Roberta Sessoli, professor of General and Inorganic Chemistry, has explored the new frontiers of nanoscience with the MolNanoM@S project (Molecular Nanomagnets on Surfaces: New Phenomena for Spin-Based Technologies), funded with an advanced grant of 2.3 million euros and concluded in 2015. The main objective of the study was the storage and manipulation of information using as a ultra-miniaturized memories a particular class of molecules.

"ERC funding has enabled the acquisition of sophisticated instrumentation, with which significant results have been achieved both from the point of view of fundamental research and for applications in the field of hybrid materials for quantum technologies, Sessoli comments. The ERC grant has succeeded in generating a significant spinoff effect and the research team successfully participated in other funding applications. Equally important was the opportunity to train young researchers on cutting-edge nanoscience research issues and methods. Seven of them have earned a PhD degree and almost all of them are still doing research in prestigious international institutes and universities."

Leonardo Fallani, associate professor of Physics of the Matter, has been awarded a consolidator grant for a project on Topology and symmetries in synthetic fermionic systems (TOPSIM), which began in 2016. It is an experimental study in the field of "quantum simulation", that is, experimental engineering of controllable microscopic quantum systems, to solve open problems of fundamental physics.In particular, Fallani's team devotes its studies to the behavior of matter in the presence of very high magnetic fields, unrealizable with conventional techniques, and new states of matter, envisaged and hitherto never observed, in highly symmetrical magnetic systems.

Francesco Pavone, professor of Physics of the Matter and Director of LENS (European Laboratory for Non-linear Spectroscopy), coordinates the BRAIN_BIT project "All-optical brain-to-brain behavior and information transfer" funded with an advanced grant of 2.3 million euros. The project, which sees the collaboration of the National Research Council (CNR) of Pisa and the Italian Institute of Technology in Lecce, is devoted to the study of an optical system capable of interfacing two brains, allowing reading, writing and transferring data.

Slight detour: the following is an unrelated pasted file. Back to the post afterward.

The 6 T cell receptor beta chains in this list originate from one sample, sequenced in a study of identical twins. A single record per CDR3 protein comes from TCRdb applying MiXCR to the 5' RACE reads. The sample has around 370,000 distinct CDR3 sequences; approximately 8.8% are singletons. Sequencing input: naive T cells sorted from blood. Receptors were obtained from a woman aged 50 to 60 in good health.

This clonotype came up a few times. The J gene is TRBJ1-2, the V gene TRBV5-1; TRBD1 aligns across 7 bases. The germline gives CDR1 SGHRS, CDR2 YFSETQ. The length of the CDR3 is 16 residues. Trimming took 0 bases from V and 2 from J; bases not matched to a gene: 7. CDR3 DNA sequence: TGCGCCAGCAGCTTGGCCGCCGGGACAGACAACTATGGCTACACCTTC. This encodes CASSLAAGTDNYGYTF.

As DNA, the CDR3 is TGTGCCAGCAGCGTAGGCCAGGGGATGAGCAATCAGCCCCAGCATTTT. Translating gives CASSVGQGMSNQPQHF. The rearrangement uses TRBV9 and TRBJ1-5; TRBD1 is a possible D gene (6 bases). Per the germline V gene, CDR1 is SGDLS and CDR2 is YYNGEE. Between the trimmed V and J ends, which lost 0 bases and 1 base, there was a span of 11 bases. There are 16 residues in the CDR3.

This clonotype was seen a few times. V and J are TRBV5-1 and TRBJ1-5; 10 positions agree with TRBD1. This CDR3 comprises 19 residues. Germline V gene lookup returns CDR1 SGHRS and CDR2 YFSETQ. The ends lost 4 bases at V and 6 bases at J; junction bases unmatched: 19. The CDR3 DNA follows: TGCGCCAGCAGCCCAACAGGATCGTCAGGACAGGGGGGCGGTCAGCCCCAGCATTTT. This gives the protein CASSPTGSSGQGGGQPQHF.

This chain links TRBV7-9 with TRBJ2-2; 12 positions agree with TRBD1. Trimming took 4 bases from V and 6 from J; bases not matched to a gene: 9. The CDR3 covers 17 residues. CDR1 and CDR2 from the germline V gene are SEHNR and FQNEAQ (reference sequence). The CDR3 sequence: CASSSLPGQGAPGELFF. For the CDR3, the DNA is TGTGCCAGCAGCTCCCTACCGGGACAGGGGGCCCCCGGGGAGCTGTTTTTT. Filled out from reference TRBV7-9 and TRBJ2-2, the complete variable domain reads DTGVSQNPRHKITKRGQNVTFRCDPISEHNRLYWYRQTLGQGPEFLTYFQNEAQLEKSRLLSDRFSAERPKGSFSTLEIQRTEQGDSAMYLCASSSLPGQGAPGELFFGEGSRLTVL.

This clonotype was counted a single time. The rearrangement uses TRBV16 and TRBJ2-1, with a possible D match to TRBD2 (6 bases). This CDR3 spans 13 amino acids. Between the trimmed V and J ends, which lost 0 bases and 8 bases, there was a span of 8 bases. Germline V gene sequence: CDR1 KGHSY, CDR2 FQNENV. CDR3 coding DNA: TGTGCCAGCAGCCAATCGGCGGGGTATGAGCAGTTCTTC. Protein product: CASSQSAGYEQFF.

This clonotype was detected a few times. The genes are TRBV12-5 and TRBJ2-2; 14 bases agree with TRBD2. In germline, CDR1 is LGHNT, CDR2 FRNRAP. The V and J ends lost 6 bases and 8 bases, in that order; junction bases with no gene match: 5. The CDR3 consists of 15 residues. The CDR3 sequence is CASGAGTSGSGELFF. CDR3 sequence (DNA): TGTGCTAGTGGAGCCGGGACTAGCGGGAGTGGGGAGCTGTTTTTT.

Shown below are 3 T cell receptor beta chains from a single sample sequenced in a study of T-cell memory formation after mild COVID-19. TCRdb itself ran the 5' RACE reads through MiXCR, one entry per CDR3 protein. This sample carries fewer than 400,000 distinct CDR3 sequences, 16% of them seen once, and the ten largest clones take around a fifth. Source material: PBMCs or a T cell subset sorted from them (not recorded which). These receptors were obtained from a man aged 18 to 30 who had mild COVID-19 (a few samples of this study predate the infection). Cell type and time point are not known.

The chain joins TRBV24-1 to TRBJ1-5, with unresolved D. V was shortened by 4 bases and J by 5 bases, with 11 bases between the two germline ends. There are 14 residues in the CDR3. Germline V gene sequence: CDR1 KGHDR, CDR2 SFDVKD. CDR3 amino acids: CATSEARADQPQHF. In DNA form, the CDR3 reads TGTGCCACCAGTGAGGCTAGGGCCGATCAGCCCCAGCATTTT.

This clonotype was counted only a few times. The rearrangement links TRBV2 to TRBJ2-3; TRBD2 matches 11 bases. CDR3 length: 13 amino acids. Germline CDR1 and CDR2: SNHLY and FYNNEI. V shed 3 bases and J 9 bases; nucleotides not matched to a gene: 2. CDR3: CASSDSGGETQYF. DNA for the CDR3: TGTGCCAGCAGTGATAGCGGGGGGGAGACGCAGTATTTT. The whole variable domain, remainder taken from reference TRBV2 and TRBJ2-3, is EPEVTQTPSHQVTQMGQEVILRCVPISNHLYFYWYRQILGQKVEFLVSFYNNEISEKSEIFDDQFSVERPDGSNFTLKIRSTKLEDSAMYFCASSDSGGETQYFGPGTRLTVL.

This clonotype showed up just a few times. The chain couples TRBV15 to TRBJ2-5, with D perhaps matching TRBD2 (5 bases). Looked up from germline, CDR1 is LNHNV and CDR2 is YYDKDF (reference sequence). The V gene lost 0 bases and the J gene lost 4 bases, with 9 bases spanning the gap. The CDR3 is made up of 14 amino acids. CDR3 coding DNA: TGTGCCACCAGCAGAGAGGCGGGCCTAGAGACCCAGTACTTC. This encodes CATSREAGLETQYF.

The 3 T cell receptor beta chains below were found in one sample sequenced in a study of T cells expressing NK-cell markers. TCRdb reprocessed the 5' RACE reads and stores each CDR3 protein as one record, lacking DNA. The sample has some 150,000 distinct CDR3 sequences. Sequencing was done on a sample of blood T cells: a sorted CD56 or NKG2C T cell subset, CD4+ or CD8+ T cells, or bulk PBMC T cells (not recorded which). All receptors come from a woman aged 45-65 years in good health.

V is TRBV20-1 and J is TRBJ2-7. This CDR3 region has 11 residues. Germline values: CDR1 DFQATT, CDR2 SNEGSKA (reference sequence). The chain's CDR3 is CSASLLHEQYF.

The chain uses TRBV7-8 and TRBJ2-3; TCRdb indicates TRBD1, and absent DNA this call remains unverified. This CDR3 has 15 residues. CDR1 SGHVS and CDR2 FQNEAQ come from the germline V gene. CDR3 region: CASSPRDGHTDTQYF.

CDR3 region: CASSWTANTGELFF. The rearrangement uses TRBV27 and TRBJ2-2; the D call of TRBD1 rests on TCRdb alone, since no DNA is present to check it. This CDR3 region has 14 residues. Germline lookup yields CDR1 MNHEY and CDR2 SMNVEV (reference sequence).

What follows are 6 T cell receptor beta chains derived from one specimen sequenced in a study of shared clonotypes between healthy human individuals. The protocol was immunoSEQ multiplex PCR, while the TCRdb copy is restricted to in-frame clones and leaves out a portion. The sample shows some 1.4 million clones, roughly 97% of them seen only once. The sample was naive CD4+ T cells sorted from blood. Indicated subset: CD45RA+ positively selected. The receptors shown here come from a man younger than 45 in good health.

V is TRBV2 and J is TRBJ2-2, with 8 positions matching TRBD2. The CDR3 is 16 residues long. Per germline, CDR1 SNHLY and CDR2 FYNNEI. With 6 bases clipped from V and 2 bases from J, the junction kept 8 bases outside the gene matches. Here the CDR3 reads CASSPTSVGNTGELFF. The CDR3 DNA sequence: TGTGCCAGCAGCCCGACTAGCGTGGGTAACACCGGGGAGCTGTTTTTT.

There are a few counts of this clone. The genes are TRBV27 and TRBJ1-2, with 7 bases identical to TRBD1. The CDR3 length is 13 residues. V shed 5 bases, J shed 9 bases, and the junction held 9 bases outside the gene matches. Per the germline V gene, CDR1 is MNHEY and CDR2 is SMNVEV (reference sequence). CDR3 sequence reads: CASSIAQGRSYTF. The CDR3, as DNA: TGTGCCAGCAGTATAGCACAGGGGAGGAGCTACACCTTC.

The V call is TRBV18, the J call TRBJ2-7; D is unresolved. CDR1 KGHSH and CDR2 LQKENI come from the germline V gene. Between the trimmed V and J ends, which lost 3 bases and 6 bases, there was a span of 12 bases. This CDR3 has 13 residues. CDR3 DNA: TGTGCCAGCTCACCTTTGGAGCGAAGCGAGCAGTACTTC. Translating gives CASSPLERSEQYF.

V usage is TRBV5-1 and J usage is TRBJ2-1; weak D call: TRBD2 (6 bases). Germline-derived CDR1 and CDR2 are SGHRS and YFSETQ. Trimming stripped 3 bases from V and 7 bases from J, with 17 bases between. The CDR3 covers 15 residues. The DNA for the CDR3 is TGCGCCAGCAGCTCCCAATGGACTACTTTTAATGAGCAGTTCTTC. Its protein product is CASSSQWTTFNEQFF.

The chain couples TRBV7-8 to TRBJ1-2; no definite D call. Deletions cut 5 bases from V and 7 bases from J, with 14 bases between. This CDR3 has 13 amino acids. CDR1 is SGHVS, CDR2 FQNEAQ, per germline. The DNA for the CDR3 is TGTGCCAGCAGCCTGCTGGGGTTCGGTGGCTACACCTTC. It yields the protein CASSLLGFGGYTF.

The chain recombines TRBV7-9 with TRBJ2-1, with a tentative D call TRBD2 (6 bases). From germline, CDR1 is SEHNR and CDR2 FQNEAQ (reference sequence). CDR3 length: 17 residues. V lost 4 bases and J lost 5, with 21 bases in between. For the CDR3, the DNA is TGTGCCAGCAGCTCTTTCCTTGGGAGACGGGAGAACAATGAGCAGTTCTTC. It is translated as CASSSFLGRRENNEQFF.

Though it started in 2016, the study already produced positive ideas, "because thanks to funding, Pavone explains, we have been able to expand our previous research with the utmost creativity and credibility for challenging activities, such as ours, which opens the possibility to obtain very advanced results. Furthermore, it has allowed us to recruit young researchers from all over the world, who will join the UNIFI researchers."

The latest ERC funds earned by a UNIFI researcher consist of a consolidator grant awarded to Daniele Vignoli, a Demography associate professor, which is close to 1.7 million euros and is dedicated to "Economic Uncertainty and Fertility in Europe", that is, the relationship between economic uncertainty and fertility in Europe, through a comparative perspective among types, generations and countries.

The project, which will take off next September, integrates demographic and sociological perspectives with approaches typical of experimental economics and social psychology.

Once again, an original perspective for "a unique opportunity that will allow me to build a research group, autonomous and with the resources needed to carry through new research challenges," explains Vignoli, who concludes by highlighting the elements that made the ERC the most important source of European funding for excellence in research: "an ERC project ought to be risky, but if successful it must lead to new knowledge." 

21 July 2017